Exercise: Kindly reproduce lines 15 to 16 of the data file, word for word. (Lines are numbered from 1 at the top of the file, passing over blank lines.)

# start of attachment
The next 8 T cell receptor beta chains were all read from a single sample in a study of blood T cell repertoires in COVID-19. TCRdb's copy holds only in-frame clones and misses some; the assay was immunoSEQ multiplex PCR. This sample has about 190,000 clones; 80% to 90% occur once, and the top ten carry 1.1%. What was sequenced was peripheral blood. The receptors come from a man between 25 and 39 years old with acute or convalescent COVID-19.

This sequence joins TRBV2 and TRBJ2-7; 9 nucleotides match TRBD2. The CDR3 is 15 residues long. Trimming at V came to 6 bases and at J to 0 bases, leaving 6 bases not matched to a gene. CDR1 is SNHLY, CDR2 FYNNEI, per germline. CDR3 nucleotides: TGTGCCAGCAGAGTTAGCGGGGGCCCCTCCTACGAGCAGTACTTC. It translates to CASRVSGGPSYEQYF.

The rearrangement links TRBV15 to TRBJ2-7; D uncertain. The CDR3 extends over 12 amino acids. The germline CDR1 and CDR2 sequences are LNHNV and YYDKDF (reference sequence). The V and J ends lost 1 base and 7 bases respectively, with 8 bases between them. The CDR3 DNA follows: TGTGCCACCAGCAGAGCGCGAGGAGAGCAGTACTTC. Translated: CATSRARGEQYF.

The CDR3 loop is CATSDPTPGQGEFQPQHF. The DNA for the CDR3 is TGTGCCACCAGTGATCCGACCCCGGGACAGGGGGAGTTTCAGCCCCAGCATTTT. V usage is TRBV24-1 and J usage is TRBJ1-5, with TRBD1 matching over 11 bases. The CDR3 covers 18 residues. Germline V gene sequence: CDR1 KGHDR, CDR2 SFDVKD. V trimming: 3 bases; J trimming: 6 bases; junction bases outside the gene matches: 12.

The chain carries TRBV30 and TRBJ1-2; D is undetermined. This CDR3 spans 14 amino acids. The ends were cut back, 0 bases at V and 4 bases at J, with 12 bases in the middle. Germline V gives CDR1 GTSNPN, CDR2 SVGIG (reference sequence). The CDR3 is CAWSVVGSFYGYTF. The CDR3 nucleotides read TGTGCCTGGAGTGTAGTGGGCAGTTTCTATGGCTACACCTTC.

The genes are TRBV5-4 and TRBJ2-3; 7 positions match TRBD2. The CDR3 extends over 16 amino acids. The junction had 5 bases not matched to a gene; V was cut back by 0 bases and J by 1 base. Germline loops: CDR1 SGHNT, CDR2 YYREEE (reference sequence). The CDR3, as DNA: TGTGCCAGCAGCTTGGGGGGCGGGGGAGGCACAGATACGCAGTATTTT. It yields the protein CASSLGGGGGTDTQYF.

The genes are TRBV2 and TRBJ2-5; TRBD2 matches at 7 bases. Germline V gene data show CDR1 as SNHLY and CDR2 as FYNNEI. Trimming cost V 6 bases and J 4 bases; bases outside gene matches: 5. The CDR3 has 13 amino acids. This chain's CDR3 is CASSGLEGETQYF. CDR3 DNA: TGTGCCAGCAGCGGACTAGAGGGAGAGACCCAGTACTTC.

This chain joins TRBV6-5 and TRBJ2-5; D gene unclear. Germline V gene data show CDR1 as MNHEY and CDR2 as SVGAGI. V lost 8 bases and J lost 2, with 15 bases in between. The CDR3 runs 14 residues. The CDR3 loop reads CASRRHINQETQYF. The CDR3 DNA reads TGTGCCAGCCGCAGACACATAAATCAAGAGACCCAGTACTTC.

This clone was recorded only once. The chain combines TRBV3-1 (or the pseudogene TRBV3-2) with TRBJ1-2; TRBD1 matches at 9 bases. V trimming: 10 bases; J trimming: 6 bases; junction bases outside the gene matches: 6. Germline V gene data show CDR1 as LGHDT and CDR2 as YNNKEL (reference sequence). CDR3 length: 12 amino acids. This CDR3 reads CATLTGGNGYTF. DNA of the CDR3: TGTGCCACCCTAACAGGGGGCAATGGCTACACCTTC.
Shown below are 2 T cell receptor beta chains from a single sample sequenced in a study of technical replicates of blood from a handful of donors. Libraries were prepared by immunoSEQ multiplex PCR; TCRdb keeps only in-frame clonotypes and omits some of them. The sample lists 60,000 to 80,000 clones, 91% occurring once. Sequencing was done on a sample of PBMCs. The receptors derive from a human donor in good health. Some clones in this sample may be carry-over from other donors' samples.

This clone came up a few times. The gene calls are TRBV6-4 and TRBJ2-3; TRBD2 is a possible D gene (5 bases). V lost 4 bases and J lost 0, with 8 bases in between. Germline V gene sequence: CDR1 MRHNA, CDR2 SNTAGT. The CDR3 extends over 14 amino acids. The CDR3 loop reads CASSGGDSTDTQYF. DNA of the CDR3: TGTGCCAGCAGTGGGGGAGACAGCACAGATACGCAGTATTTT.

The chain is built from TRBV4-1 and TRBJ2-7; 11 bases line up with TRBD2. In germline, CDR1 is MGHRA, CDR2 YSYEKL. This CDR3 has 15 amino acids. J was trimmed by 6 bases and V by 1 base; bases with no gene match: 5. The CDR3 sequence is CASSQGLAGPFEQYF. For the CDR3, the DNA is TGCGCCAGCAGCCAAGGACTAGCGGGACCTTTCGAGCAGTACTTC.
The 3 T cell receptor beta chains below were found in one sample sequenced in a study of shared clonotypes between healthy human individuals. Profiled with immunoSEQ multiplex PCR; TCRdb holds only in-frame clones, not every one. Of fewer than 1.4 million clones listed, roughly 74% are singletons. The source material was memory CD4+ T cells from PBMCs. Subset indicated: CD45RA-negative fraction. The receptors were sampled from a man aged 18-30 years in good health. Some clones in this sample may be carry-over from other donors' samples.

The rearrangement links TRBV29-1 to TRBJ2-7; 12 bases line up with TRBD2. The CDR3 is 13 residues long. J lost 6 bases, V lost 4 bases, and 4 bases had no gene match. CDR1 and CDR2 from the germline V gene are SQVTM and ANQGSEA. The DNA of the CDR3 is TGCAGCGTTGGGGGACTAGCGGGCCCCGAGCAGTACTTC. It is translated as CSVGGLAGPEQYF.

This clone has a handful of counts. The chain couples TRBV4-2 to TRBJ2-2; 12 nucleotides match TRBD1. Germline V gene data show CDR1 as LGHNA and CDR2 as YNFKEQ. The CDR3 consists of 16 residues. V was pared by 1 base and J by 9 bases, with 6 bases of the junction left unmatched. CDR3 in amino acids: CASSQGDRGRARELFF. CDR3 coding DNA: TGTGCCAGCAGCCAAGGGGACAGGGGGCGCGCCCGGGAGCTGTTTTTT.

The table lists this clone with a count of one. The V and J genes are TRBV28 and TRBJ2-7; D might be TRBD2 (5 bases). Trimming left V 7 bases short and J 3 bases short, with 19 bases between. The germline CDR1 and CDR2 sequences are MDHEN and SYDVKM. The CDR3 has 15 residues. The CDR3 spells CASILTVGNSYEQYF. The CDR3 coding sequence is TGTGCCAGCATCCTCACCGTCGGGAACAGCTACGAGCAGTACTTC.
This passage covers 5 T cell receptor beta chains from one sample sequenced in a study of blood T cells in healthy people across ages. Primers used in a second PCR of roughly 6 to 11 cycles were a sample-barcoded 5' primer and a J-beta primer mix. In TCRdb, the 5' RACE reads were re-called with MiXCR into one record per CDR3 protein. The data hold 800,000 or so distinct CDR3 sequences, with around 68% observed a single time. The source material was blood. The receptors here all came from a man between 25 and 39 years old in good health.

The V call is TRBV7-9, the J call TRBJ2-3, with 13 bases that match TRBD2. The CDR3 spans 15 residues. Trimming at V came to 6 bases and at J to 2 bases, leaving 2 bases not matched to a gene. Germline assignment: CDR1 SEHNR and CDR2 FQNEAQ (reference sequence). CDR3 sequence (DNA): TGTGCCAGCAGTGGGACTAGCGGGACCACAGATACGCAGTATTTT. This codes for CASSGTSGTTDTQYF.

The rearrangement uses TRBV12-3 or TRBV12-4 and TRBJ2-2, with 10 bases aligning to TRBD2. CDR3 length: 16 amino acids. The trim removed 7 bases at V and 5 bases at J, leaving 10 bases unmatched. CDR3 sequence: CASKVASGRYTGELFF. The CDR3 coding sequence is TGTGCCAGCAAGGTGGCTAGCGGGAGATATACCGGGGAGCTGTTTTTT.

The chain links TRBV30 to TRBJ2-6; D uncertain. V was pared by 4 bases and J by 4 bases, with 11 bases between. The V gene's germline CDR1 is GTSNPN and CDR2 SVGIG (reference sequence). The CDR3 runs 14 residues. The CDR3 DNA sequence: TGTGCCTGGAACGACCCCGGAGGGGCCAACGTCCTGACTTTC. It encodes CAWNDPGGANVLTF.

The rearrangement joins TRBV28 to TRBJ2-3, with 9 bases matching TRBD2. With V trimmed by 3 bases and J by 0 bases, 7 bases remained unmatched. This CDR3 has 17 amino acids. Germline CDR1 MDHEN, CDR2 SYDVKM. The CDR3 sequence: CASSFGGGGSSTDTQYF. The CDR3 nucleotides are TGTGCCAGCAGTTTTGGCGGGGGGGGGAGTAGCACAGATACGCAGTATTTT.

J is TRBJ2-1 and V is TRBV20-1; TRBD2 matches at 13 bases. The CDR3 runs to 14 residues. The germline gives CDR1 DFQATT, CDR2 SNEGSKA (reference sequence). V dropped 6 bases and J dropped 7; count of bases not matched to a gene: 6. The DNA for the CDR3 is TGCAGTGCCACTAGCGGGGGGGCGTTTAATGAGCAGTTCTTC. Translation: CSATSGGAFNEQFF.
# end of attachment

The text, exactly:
This clone has a handful of counts. The chain couples TRBV4-2 to TRBJ2-2; 12 nucleotides match TRBD1. Germline V gene data show CDR1 as LGHNA and CDR2 as YNFKEQ. The CDR3 consists of 16 residues. V was pared by 1 base and J by 9 bases, with 6 bases of the junction left unmatched. CDR3 in amino acids: CASSQGDRGRARELFF. CDR3 coding DNA: TGTGCCAGCAGCCAAGGGGACAGGGGGCGCGCCCGGGAGCTGTTTTTT.

The table lists this clone with a count of one. The V and J genes are TRBV28 and TRBJ2-7; D might be TRBD2 (5 bases). Trimming left V 7 bases short and J 3 bases short, with 19 bases between. The germline CDR1 and CDR2 sequences are MDHEN and SYDVKM. The CDR3 has 15 residues. The CDR3 spells CASILTVGNSYEQYF. The CDR3 coding sequence is TGTGCCAGCATCCTCACCGTCGGGAACAGCTACGAGCAGTACTTC.